It seems clear that China's government and firms have been aggressive in their pursuit of intellectual property from firms in other countries. Sometimes this aggressiveness comes from government rules that if a foreign firm wished to sell or produce in China, it needs to have a Chinese firm as a partner and to share technology with that firm. There are also widespread allegations of technology theft. I once chatted with a group of California tech executives who did business in China, and they all said that if they take a computer or a phone to China, they only take one where the memory has been previously wiped clean.
Measuring the total amount of technology transfer to China is, in its nature, hard to do. But one approach is to look at royalty payments from China to outside firms. Ana Maria Santacreu and Makenzie Peake of the Federal Reserve Bank of St. Louis offer some data in "A Closer Look at China’s Supposed Misappropriation of U.S. Intellectual Property" (Economic Synopses, 2019, No. 5).
The top panel shows China's payments for use of US intellectual property, which have risen sharply, the second panel shows that this growth in China's payments has been faster than the growth of China's GDP.
Of course, the rise in payments doesn't mean that the appropriate level of payments is being made. Annual payments from China to the US of about $8 billion for intellectual property don't seem extraordinarily high. And given that China's economy has been shifting from reliance on low-wage labor to an economy based more in technology and services, the pattern of intellectual property payments rising faster than GDP is the pattern one would expect.
Here's some additional data from Nicholas Lardy at the Peterson Institute for Economic Economics (April 20, 2018). This This figure shows the rise total payments from China to all countries for the use of foreign intellectual property.
This figure, also from Lardy, shows countries ranked by how much they pay in intellectual property fees. This figure illustrates something rather odd: the two countries that pay the highest charges for intellectual property are the relatively small economies of Ireland and Netherlands. As Lardy explains: "However, licensing fees in Ireland and the Netherlands are paid mostly by foreign holding companies that are legally domiciled in these countries for tax reasons. Since the subsidiaries of these holding companies using the licensed foreign technology are located in other jurisdictions worldwide, China probably ranks second globally in the magnitude of licensing fees paid for technology used within national borders." (A few years ago, I offered a description of the famous "Double Irish Dutch Sandwich" technique for multinational firms to reduce their tax liabilities.)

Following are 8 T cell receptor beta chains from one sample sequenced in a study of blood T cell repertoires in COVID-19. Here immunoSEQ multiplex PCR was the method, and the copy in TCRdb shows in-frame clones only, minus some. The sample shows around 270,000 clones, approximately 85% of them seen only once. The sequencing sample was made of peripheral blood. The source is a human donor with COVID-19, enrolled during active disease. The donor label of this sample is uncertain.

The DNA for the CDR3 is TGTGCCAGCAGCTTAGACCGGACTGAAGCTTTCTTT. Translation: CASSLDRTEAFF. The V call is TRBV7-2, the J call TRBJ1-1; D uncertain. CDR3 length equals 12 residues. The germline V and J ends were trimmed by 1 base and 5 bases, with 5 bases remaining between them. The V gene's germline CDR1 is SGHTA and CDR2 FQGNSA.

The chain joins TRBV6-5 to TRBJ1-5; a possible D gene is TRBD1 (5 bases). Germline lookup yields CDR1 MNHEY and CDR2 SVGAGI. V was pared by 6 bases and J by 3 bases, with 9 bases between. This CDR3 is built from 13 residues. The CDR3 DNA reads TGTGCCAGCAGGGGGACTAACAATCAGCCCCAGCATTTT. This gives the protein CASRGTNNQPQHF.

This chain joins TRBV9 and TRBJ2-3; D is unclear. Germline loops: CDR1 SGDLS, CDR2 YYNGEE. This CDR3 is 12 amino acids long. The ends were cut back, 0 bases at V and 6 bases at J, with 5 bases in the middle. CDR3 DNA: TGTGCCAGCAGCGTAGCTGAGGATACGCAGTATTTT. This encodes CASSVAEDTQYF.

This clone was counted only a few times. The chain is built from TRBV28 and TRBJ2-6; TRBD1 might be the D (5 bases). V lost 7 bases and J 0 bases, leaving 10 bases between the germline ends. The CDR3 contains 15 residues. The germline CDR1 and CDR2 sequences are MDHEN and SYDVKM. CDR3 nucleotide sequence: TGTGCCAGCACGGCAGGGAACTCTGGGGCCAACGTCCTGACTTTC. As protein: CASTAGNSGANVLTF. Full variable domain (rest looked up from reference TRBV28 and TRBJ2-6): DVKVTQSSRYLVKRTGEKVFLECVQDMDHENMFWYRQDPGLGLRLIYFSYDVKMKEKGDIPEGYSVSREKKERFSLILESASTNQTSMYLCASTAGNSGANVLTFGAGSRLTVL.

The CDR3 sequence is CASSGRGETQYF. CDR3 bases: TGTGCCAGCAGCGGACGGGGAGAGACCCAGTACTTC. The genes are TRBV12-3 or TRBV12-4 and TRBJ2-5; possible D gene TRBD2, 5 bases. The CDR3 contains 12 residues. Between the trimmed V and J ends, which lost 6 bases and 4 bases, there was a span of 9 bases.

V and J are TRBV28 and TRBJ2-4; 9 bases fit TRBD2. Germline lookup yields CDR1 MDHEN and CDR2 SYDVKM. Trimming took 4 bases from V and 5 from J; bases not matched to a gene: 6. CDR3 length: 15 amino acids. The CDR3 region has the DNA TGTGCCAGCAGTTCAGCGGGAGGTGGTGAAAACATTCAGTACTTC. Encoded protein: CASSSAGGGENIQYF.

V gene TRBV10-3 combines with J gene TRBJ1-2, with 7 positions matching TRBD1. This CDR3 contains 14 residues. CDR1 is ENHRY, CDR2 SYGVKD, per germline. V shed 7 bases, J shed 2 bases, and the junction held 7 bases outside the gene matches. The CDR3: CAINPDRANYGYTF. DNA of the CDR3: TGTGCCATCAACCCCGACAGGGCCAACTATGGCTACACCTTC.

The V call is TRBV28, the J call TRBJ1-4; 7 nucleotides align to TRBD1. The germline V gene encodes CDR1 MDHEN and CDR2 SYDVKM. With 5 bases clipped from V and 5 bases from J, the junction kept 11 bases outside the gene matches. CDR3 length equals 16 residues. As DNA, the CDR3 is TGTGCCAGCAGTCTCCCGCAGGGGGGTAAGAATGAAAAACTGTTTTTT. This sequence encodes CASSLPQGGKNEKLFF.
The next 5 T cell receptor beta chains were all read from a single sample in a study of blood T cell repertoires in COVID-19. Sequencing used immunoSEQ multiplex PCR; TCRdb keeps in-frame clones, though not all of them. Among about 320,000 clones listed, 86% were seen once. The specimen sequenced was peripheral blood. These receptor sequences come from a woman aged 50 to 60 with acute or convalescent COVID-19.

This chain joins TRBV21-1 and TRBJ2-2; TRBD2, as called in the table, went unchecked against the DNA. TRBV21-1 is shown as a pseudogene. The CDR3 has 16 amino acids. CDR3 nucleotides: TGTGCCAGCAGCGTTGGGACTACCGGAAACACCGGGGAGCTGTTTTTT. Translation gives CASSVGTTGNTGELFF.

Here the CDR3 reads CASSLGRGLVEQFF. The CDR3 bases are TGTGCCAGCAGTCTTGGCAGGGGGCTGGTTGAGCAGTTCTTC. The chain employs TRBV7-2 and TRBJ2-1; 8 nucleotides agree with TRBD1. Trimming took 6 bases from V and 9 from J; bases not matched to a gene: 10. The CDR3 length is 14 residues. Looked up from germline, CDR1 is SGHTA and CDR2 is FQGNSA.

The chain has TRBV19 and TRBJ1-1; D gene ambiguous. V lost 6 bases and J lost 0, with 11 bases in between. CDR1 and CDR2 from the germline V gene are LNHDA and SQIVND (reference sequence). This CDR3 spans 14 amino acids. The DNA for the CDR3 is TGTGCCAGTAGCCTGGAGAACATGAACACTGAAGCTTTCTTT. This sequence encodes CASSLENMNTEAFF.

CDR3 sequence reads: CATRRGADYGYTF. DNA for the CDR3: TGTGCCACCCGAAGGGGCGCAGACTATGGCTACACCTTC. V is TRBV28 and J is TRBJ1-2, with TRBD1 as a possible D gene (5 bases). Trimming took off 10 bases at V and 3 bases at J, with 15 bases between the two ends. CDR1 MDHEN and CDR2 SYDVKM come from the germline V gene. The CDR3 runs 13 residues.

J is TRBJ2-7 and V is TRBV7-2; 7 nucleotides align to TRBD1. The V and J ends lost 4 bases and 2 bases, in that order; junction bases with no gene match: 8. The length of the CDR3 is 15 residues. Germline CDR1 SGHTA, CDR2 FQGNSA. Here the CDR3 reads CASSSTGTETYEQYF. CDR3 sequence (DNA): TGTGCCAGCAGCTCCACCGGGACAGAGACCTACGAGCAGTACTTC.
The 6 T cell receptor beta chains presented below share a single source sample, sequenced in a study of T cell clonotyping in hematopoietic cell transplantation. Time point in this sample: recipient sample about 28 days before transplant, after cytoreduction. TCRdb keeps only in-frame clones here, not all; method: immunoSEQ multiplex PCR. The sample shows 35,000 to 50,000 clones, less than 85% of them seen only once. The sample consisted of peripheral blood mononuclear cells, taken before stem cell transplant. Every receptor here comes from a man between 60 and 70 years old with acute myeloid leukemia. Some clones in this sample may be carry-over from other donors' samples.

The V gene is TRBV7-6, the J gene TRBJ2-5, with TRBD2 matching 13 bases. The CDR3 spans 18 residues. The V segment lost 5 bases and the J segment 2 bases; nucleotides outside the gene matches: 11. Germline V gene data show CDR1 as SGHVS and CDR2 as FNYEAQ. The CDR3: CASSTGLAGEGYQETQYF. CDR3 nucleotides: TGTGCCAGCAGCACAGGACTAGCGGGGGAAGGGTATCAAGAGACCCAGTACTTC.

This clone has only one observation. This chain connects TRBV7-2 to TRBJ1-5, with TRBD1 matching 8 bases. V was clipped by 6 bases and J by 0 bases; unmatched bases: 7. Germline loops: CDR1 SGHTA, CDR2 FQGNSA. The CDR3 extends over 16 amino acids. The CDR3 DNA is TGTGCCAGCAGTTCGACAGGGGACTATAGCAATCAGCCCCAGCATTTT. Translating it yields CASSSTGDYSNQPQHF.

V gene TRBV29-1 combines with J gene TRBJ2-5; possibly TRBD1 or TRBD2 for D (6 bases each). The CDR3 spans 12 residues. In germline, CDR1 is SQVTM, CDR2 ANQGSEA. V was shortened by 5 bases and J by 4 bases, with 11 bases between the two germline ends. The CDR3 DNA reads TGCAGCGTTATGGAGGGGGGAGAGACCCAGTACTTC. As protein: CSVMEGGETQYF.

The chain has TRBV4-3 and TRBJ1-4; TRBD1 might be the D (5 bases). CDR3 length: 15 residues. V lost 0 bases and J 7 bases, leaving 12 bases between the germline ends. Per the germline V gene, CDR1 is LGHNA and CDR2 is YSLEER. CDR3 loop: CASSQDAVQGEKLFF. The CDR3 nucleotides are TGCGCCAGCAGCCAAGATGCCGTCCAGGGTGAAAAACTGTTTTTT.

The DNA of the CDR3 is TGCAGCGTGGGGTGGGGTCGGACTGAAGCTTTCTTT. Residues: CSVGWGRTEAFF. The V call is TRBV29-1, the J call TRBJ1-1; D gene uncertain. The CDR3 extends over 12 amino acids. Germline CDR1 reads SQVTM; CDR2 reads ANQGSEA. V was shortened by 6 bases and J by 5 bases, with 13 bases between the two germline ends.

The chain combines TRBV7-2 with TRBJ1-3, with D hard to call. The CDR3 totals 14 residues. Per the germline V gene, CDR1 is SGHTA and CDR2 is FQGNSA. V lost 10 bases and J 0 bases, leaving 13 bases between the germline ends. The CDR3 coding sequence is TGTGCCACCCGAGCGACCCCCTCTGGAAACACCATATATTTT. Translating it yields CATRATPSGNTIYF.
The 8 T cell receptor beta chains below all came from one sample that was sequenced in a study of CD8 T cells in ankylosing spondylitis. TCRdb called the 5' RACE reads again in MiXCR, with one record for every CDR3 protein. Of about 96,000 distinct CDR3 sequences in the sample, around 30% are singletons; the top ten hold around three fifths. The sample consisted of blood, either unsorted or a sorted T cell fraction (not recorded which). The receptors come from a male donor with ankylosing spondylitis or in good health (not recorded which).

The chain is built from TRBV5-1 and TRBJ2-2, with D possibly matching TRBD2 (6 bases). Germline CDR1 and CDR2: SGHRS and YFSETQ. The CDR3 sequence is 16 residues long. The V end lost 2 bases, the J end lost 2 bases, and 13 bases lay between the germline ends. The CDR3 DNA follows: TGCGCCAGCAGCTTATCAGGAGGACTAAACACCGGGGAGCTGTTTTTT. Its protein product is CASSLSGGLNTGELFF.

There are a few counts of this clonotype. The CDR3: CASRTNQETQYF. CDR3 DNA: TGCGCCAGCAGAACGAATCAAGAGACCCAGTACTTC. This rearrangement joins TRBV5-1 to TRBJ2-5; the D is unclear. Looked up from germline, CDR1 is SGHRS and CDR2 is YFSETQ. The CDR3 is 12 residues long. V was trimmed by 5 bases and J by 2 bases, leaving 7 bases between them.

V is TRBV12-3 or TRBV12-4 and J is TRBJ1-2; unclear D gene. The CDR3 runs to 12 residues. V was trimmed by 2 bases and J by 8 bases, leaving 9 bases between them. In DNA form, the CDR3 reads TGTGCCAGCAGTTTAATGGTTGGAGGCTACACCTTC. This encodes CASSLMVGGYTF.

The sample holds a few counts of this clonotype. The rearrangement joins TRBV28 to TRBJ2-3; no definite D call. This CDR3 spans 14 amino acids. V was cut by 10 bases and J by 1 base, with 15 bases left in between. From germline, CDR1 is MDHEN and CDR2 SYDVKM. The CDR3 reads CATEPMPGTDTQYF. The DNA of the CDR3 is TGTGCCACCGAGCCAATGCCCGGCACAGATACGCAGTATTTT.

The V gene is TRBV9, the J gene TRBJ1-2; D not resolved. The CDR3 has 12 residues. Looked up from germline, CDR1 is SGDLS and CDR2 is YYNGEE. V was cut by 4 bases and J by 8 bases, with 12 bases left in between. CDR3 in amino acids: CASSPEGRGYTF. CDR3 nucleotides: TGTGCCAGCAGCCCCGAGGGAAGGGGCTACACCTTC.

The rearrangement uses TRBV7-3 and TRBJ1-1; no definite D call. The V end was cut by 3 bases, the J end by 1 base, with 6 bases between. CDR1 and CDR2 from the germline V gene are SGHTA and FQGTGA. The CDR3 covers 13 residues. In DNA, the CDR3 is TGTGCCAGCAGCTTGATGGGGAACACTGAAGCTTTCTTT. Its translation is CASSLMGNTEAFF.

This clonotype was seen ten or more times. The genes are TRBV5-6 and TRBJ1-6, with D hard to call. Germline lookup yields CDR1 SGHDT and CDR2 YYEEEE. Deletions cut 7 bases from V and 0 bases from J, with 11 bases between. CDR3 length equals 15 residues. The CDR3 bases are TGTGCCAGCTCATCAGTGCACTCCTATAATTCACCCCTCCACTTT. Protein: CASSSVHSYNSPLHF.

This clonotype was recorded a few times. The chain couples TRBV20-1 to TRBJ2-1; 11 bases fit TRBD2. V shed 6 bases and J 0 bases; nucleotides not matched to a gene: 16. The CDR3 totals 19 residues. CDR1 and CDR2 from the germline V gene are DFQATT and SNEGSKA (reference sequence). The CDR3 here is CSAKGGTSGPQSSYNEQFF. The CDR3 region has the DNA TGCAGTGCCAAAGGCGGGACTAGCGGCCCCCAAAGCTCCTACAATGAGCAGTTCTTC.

It may well be true that China should be paying more to other countries, including the US, for use of intellectual property. But the numbers in these tables suggest that in purely economic terms, a negotiated solution would be affordable and therefore possible. If a set of trade negotiations led to China doubling its royalty payments to the world as a whole, that additional $27 billion or so would certainly not cripple China's $13.6 trillion (converted at the current US dollar exchange rate) economy. On the other side, while this shift would be a nice windfall for some multinational companies around the world, it's not an amount that is likely to change the course of the $20.5 trillion US economy, either. Also, if the rules for making payments for foreign intellectual property were tightened up, it's likely that US firms already making such payments (as shown in the figure above) would see those payments rise, as well.
A version of this article first appeared on Conversable Economist.
Timothy Taylor is an American economist. He is managing editor of the Journal of Economic Perspectives, a quarterly academic journal produced at Macalester College and published by the American Economic Association. Taylor received his Bachelor of Arts degree from Haverford College and a master's degree in economics from Stanford University. At Stanford, he was winner of the award for excellent teaching in a large class (more than 30 students) given by the Associated Students of Stanford University. At Minnesota, he was named a Distinguished Lecturer by the Department of Economics and voted Teacher of the Year by the master's degree students at the Hubert H. Humphrey Institute of Public Affairs. Taylor has been a guest speaker for groups of teachers of high school economics, visiting diplomats from eastern Europe, talk-radio shows, and community groups. From 1989 to 1997, Professor Taylor wrote an economics opinion column for the San Jose Mercury-News. He has published multiple lectures on economics through The Teaching Company. With Rudolph Penner and Isabel Sawhill, he is co-author of Updating America's Social Contract (2000), whose first chapter provided an early radical centrist perspective, "An Agenda for the Radical Middle". Taylor is also the author of The Instant Economist: Everything You Need to Know About How the Economy Works, published by the Penguin Group in 2012. The fourth edition of Taylor's Principles of Economics textbook was published by Textbook Media in 2017.